Adult Education And Training Get The Ax In Proposed DC Budget

April 28, 2010

True to his word, Mayor Fenty has made public education a top priority in his proposed Fiscal Year 2011 budget. As the DC Fiscal Policy Institute reports, funding would be cut in all major areas except education, which would receive a 4% increase.

Most of the increase would cover higher costs projected for special education and further expansion of charter schools. The remainder would offset the loss of federal economic stimulus funds that helped support the public school system this year.

The investment in early childhood, elementary and secondary education makes all the sense in the world. Recent improvements notwithstanding, national test scores show that the D.C. public education system is still leaving large percentages of disadvantaged children behind. Money won’t solve the problem. But the problem won’t be solved without it.

But what about the grownups the system has already failed–and those who came here without a decent basic education and/or competency in the English language?

According to 2008 Census Bureau data, nearly 13% of D.C. adults 18-24 years old and more than 14% of those 25 years and older lack a high school diploma or GED–this when 77.5% of local jobs recently posted online required at least a bachelor’s degree.

The issue is not just a missing piece of paper. A 2007 report for the State Education Agency estimated that about 36% of D.C. adults functioned at the lowest literacy level. This means they probably couldn’t read well enough to fill out an application, let alone understand an instruction manual.

These adults will, at best, be stuck in low-wage jobs, unless they have opportunities for further education and training. They won’t be able to do much to help their children with schoolwork either.

So what does the mayor proposed for them?

  • A $965,000 cut in local funding for adult and family education grants. These are the grants that fund programs for the left-behinds and left-outs, e.g., basic education, English literacy and GED preparation and testing.
  • A $5 million cut in local funding for adult training.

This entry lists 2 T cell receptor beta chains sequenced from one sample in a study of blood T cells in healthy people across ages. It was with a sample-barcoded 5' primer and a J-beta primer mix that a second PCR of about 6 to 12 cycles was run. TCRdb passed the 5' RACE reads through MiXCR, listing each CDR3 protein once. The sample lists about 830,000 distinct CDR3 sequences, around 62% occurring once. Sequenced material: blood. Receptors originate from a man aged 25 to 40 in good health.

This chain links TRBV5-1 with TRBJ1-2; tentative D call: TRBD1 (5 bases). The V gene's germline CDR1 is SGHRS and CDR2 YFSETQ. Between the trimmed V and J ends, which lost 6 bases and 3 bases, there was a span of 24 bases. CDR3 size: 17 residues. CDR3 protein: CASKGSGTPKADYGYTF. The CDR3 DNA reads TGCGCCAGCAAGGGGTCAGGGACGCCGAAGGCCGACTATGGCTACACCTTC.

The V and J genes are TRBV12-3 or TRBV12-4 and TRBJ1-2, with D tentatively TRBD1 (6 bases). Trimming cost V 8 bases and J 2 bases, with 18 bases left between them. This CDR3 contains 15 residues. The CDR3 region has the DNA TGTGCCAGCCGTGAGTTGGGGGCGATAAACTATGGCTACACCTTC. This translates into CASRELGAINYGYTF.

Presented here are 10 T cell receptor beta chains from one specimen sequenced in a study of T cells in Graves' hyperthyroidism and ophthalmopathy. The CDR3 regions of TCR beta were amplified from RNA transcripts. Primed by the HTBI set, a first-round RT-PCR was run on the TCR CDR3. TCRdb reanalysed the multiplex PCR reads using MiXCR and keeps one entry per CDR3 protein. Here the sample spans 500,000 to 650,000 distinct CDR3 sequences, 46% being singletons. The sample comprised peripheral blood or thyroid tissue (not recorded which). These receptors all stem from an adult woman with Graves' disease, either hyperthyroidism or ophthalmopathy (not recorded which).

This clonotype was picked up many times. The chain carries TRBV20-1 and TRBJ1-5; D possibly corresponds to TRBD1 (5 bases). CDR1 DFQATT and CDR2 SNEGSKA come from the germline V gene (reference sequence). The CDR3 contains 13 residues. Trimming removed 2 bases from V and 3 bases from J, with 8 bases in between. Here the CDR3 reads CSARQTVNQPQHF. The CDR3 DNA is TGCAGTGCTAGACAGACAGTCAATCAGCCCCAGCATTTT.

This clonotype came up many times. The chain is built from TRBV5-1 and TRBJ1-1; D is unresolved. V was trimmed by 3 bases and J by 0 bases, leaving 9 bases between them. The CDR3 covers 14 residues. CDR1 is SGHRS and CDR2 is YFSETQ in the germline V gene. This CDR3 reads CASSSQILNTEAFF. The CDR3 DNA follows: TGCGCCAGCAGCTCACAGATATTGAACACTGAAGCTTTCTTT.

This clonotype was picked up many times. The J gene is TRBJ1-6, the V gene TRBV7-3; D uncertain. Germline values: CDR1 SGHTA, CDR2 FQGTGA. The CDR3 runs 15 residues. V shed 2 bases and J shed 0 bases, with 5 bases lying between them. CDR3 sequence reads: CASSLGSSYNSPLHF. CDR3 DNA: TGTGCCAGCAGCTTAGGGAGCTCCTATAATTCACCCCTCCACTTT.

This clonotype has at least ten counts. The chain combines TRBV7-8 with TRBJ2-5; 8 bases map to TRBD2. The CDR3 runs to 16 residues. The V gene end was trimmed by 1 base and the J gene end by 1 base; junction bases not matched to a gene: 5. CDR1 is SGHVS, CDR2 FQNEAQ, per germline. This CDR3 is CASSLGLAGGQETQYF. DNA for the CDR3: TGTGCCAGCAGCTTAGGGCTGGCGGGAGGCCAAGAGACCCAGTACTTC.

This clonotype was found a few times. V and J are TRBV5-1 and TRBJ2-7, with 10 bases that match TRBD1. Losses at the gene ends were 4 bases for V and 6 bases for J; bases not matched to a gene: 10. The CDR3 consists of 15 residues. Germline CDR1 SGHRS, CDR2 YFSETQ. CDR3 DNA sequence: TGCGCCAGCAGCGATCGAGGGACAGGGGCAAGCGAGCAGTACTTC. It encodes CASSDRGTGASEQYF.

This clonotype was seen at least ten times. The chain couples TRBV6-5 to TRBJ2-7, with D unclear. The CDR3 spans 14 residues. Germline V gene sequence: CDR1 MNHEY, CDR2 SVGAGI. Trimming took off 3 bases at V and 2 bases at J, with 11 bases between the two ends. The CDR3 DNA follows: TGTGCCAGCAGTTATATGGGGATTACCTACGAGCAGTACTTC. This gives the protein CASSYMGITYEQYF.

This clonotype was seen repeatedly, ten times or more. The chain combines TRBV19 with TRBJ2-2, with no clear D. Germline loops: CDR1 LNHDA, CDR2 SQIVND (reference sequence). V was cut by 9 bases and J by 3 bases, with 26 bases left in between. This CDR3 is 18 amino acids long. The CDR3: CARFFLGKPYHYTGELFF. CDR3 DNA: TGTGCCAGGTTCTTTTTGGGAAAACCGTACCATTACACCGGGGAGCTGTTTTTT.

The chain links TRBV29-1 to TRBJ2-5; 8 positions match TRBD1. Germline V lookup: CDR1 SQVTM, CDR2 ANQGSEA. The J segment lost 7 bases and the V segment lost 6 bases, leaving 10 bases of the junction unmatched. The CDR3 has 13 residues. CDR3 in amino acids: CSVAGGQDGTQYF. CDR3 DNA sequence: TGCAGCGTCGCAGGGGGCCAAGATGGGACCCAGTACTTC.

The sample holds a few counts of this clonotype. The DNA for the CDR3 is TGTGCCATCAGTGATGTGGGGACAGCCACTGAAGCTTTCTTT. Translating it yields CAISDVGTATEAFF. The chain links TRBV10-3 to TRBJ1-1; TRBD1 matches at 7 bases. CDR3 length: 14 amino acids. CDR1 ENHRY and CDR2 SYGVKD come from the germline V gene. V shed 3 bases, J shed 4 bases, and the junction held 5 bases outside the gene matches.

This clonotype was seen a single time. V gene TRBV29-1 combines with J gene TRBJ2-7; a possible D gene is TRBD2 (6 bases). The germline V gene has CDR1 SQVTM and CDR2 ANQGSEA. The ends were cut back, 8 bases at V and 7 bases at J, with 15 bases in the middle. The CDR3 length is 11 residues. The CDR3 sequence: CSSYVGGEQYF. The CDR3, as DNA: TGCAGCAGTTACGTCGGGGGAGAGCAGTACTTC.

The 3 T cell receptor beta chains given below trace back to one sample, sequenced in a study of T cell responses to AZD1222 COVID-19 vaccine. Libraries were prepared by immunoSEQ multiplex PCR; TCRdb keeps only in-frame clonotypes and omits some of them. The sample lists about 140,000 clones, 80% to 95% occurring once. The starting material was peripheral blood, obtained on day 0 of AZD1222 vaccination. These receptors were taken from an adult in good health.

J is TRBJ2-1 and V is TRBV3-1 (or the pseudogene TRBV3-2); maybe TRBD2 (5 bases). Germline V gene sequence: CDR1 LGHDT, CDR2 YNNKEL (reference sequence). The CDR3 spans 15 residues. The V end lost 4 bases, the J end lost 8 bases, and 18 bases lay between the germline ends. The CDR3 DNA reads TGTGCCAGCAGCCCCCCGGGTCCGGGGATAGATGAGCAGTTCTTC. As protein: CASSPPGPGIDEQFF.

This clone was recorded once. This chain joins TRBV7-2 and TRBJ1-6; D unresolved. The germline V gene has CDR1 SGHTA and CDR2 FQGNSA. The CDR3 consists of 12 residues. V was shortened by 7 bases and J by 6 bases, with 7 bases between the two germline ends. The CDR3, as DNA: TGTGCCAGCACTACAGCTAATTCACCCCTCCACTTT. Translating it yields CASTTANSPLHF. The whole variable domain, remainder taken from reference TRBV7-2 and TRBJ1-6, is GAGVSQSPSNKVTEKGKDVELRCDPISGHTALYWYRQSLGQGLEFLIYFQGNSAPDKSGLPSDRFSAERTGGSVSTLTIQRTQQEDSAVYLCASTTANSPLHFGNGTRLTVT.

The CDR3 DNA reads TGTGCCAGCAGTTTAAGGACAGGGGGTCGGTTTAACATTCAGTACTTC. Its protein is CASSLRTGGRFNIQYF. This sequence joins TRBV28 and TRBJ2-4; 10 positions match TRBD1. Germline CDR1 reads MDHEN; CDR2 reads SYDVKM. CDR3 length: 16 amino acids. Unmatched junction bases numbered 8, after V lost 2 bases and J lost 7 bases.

• About $600,000 less for the transitional employment program, which combines work-readiness training and short-term subsidized jobs. Added to previous cuts, the budget would be $2.3 million less than in Fiscal Year 2009.
  • A $1.5 million cut for year-round youth employment programs. These are the programs that can help out-of-school, out-of-work 16-24 year olds get the education and skills they need to compete in our job market.

We understand that this is a tough budget year. But cutbacks in programs that can move low-income District residents into good, full-time jobs is hardly the way to cope with the shortfall.

Consider, among other things, the lost tax revenues as two-thirds of the jobs here continue to be filled by non-residents. Consider how the egregiously high unemployment and under-employment rates in our poorer wards are deepening the divide between the haves and the have-nots.

NOTE: I am, as always, indebted to DCFPI’s budget fact sheets for figures. Thanks also to DCFPI Policy Analyst Katie Kerstetter for helping me parse the administration’s budget tables and to Jeff Carter, Executive Director of DC Learns, for insights into the implications of the proposal for adult education.


Will Low-Income People Gain From Climate Change Legislation?

June 14, 2009

Last week, I wrote about how the Markey-Waxman climate change bill would cushion the cost impacts on low-income households. There’s a flip side: What might low-income people gain from a shift to a “green economy?”

First off, an effective climate change law would avert the impacts of unchecked global warming. We’re talking here about increasing risks of floods and droughts, loss of coastal and agricultural lands, more powerful hurricanes and a host of other harmful environmental changes.

As the Climate Equity Alliance says, these will hit low and moderate-income people first and worst. We need only look the immediate and long-term impacts of Hurricane Katrina to know this is true.

A transition to a green economy will also create new jobs. We’re hearing a lot about these–how they’re going to spur economic recovery, how they’ll offset the accelerating loss of traditional manufacturing jobs, etc.

My question is, Who’s going to get these jobs?

Everyone seems to agree that workers will need training to qualify. Community colleges have already launched new programs. And the White House blog proclaims that “for green jobs, training is the first step.” But the training it’s talking about is to expand opportunities for the middle class–people who already have relevant skills or, at the very least, a good basic education.

What about unskilled workers and people who lack the skills and/or experience to get any job at all?

The U.S. Department of Labor recently announced that it would fund $500 million in grants to prepare workers for jobs that will be created by investments in renewable energy infrastructure, home energy retrofits and activities related to the development and production of cleaner fuels and cleaner modes of transportation.

Some unspecified portion of the grants will potentially go to nonprofits, schools, businesses and labor organizations to provide “pathways out of poverty” for “low-income and under-skilled workers, unemployed adults and youth, high school dropouts or other underserved populations.”

This is a good thing, so far as it goes. But my sense is that we’ll need to do considerably more to make the greening of the economy an opportunity for people who’ve grown up poor to work their way into the middle class.

What do you think?